Detroit’s most famous restaurant is currently going through a much-needed expansion.
Slows BAR BQ
, which has been covered in national media from the New York Times
to Food & Wine
and was a 2012 finalist in Adam Richman’s Best Sandwich in America
on the Travel Channel, is largely credited with kick-starting the rebirth of Corktown
, attracting several new independent businesses on its block of Michigan Avenue and leading to what is now a total lack of available rental units according to Ryan Cooley
, co-owner of Slows and owner of O’Connor Realty
The original Slows space, which seats about 80 indoors (not including the seasonal outdoor patio), was ill-equipped to handle large parties, and long wait times inside the enormously popular restaurant inevitably led to a lot of bottle-necking at the front door by the bar.
"We're adding on the new space but it will serve as more a beer bar, private dining room and waiting area," Cooley says. "With bigger parties this is really going to help with efficiencies."
The new 1,200-square-foot space, which is overtaking the former office of O’Connor Realty (which has since relocated down the block), will be connected by a door to the original location but will in effect be its own separate space ideal for private parties and grabbing a drink while waiting for a table.
The new bar will feature 36 tap handles, many of which will be duplicate selections from the bar in the main restaurant for efficiency’s sake. The beer cooler will be expanding and moved into the basement, freeing up additional space upstairs.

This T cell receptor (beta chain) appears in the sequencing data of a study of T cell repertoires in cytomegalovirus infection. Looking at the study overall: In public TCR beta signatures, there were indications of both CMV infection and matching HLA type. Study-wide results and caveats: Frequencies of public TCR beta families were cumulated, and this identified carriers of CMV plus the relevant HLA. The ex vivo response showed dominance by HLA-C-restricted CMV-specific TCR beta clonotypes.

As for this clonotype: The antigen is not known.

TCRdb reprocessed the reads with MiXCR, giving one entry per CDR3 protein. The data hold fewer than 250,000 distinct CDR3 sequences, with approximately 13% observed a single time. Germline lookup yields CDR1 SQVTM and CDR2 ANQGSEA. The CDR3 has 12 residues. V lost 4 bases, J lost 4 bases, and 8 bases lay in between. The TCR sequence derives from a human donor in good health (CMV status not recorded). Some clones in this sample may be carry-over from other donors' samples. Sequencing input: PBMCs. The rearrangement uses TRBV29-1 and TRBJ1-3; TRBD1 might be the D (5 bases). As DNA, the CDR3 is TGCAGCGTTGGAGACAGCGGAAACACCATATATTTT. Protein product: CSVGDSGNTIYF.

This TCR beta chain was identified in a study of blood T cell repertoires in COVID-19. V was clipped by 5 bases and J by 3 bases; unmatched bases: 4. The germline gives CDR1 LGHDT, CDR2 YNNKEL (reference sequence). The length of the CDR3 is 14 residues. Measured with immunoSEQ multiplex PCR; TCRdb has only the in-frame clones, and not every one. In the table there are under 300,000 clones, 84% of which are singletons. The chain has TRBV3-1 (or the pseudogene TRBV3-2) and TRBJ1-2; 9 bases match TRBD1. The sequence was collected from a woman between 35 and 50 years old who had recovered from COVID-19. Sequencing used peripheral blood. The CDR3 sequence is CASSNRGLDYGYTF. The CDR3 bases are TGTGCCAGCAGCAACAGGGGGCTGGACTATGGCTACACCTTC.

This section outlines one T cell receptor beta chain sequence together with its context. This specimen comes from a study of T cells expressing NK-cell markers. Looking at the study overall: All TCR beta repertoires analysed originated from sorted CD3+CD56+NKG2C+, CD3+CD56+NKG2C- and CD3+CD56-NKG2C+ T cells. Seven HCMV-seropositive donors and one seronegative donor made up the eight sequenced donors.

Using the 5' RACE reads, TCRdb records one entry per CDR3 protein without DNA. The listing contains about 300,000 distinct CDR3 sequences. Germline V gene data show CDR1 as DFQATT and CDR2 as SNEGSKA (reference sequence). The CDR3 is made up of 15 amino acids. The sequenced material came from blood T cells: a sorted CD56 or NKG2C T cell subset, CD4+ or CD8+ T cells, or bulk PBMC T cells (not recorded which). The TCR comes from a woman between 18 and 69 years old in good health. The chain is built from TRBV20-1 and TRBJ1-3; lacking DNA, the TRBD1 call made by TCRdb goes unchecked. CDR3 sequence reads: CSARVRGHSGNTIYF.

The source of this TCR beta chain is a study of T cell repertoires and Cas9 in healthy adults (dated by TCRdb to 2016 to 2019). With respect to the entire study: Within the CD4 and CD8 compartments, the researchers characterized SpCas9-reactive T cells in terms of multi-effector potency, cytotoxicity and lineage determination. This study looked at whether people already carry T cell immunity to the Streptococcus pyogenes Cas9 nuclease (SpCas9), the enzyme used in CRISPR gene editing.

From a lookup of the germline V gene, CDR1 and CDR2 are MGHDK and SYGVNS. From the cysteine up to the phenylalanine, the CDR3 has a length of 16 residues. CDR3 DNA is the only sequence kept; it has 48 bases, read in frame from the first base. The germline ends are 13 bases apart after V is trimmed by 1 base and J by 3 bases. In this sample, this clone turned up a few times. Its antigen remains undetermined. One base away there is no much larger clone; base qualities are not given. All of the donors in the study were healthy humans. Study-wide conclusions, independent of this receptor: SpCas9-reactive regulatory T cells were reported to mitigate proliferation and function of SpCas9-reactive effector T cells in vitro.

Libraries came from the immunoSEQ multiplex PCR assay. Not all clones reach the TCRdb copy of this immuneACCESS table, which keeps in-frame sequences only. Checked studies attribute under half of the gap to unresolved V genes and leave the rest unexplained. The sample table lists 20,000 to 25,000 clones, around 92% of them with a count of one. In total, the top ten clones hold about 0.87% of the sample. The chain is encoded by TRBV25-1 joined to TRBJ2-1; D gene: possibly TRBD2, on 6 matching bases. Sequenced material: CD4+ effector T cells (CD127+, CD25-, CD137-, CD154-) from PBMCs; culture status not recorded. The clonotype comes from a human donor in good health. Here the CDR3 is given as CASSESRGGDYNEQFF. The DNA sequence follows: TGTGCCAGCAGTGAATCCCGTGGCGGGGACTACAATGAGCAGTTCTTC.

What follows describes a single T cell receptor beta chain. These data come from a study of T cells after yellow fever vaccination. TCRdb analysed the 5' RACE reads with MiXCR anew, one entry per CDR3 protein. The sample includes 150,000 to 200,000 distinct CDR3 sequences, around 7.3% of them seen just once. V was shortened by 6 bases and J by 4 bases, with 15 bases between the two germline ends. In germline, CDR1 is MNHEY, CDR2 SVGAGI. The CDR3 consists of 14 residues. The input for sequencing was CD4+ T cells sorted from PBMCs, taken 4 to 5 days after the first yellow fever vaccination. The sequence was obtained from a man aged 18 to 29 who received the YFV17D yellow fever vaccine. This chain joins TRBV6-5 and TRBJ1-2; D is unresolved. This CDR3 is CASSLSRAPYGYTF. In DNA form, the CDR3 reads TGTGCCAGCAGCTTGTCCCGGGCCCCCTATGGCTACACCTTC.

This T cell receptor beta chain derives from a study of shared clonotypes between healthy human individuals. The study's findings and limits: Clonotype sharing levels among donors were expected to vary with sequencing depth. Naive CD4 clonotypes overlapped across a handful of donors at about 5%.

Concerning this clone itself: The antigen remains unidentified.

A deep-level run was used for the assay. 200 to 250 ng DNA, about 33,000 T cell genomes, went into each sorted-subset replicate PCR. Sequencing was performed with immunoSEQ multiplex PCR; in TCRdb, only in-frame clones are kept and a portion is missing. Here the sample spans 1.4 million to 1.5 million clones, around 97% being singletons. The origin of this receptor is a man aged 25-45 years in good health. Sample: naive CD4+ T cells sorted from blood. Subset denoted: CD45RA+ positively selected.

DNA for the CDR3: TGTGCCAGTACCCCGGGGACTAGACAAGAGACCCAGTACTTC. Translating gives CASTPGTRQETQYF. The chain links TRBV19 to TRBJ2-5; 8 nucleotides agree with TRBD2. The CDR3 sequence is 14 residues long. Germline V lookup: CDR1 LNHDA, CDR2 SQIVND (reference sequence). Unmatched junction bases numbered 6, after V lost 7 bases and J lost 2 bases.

Behind the scenes, the kitchen will also be expanding into the new space and will be fully updated. "We opened on such a shoestring budget the first time through we had to buy used equipment. This will allow things to be more streamlined," Cooley says.
This is good news for serious barbecue enthusiasts, as this will enable Slows to slow down their smoke times and make a good product even better. Chef and co-owner Brian Perrone will also be able to host more beer dinners and run additional specials, allowing him more creativity in the kitchen.
Cooley says that by the time the kitchen is expanded and bathrooms added, the new space will add about 20 new seats. "We didn’t want to add to ton of space, really. We didn’t want a huge open-feeling space. We kind of wanted to keep it small and intimate."
At press time the main restaurant is on track to re-open on their target date of Jan. 9, while the new space may be delayed just a day or two.
Source: Ryan Cooley, co-owner of Slows
Writer: Nicole Rupersburg